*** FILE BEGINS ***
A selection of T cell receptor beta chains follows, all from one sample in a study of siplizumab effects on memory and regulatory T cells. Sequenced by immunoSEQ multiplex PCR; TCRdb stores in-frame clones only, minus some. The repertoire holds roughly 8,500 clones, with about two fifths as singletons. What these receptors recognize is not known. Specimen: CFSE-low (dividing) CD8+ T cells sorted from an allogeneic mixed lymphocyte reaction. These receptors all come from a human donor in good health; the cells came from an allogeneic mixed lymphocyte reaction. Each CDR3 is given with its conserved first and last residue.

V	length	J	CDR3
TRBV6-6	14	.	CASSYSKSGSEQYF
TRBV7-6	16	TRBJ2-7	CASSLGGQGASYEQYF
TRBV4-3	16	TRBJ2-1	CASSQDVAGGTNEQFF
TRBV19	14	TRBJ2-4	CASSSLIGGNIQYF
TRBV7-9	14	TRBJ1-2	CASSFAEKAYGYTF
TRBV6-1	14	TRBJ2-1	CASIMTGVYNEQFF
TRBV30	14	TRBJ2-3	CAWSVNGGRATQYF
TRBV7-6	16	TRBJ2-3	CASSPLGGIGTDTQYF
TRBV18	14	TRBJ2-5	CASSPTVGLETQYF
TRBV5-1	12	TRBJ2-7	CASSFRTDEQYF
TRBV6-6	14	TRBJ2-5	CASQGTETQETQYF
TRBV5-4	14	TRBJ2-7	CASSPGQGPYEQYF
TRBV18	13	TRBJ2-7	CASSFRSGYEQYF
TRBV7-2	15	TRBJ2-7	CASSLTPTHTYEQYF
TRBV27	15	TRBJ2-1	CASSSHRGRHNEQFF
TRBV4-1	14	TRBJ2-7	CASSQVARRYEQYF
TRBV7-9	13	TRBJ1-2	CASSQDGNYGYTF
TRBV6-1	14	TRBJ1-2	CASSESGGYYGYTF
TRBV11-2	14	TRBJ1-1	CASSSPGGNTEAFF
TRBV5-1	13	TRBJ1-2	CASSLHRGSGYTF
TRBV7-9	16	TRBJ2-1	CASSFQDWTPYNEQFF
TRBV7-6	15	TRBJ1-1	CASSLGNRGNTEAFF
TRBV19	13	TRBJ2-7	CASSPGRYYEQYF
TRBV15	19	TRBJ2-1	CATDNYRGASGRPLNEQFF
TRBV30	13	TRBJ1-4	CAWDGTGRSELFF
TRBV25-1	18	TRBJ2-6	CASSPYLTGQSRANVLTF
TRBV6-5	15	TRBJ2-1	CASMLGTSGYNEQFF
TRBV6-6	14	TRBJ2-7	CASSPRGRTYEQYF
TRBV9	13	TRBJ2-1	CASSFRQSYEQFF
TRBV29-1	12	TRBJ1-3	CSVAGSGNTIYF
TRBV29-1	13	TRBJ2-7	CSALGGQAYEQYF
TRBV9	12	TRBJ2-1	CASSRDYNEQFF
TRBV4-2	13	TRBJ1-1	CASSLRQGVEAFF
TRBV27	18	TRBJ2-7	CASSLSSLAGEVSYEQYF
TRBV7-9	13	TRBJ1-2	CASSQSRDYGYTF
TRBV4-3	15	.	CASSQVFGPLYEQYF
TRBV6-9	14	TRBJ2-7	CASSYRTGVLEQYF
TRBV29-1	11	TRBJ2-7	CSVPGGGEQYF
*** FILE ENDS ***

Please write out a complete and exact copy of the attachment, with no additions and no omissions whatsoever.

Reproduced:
A selection of T cell receptor beta chains follows, all from one sample in a study of siplizumab effects on memory and regulatory T cells. Sequenced by immunoSEQ multiplex PCR; TCRdb stores in-frame clones only, minus some. The repertoire holds roughly 8,500 clones, with about two fifths as singletons. What these receptors recognize is not known. Specimen: CFSE-low (dividing) CD8+ T cells sorted from an allogeneic mixed lymphocyte reaction. These receptors all come from a human donor in good health; the cells came from an allogeneic mixed lymphocyte reaction. Each CDR3 is given with its conserved first and last residue.

V	length	J	CDR3
TRBV6-6	14	.	CASSYSKSGSEQYF
TRBV7-6	16	TRBJ2-7	CASSLGGQGASYEQYF
TRBV4-3	16	TRBJ2-1	CASSQDVAGGTNEQFF
TRBV19	14	TRBJ2-4	CASSSLIGGNIQYF
TRBV7-9	14	TRBJ1-2	CASSFAEKAYGYTF
TRBV6-1	14	TRBJ2-1	CASIMTGVYNEQFF
TRBV30	14	TRBJ2-3	CAWSVNGGRATQYF
TRBV7-6	16	TRBJ2-3	CASSPLGGIGTDTQYF
TRBV18	14	TRBJ2-5	CASSPTVGLETQYF
TRBV5-1	12	TRBJ2-7	CASSFRTDEQYF
TRBV6-6	14	TRBJ2-5	CASQGTETQETQYF
TRBV5-4	14	TRBJ2-7	CASSPGQGPYEQYF
TRBV18	13	TRBJ2-7	CASSFRSGYEQYF
TRBV7-2	15	TRBJ2-7	CASSLTPTHTYEQYF
TRBV27	15	TRBJ2-1	CASSSHRGRHNEQFF
TRBV4-1	14	TRBJ2-7	CASSQVARRYEQYF
TRBV7-9	13	TRBJ1-2	CASSQDGNYGYTF
TRBV6-1	14	TRBJ1-2	CASSESGGYYGYTF
TRBV11-2	14	TRBJ1-1	CASSSPGGNTEAFF
TRBV5-1	13	TRBJ1-2	CASSLHRGSGYTF
TRBV7-9	16	TRBJ2-1	CASSFQDWTPYNEQFF
TRBV7-6	15	TRBJ1-1	CASSLGNRGNTEAFF
TRBV19	13	TRBJ2-7	CASSPGRYYEQYF
TRBV15	19	TRBJ2-1	CATDNYRGASGRPLNEQFF
TRBV30	13	TRBJ1-4	CAWDGTGRSELFF
TRBV25-1	18	TRBJ2-6	CASSPYLTGQSRANVLTF
TRBV6-5	15	TRBJ2-1	CASMLGTSGYNEQFF
TRBV6-6	14	TRBJ2-7	CASSPRGRTYEQYF
TRBV9	13	TRBJ2-1	CASSFRQSYEQFF
TRBV29-1	12	TRBJ1-3	CSVAGSGNTIYF
TRBV29-1	13	TRBJ2-7	CSALGGQAYEQYF
TRBV9	12	TRBJ2-1	CASSRDYNEQFF
TRBV4-2	13	TRBJ1-1	CASSLRQGVEAFF
TRBV27	18	TRBJ2-7	CASSLSSLAGEVSYEQYF
TRBV7-9	13	TRBJ1-2	CASSQSRDYGYTF
TRBV4-3	15	.	CASSQVFGPLYEQYF
TRBV6-9	14	TRBJ2-7	CASSYRTGVLEQYF
TRBV29-1	11	TRBJ2-7	CSVPGGGEQYF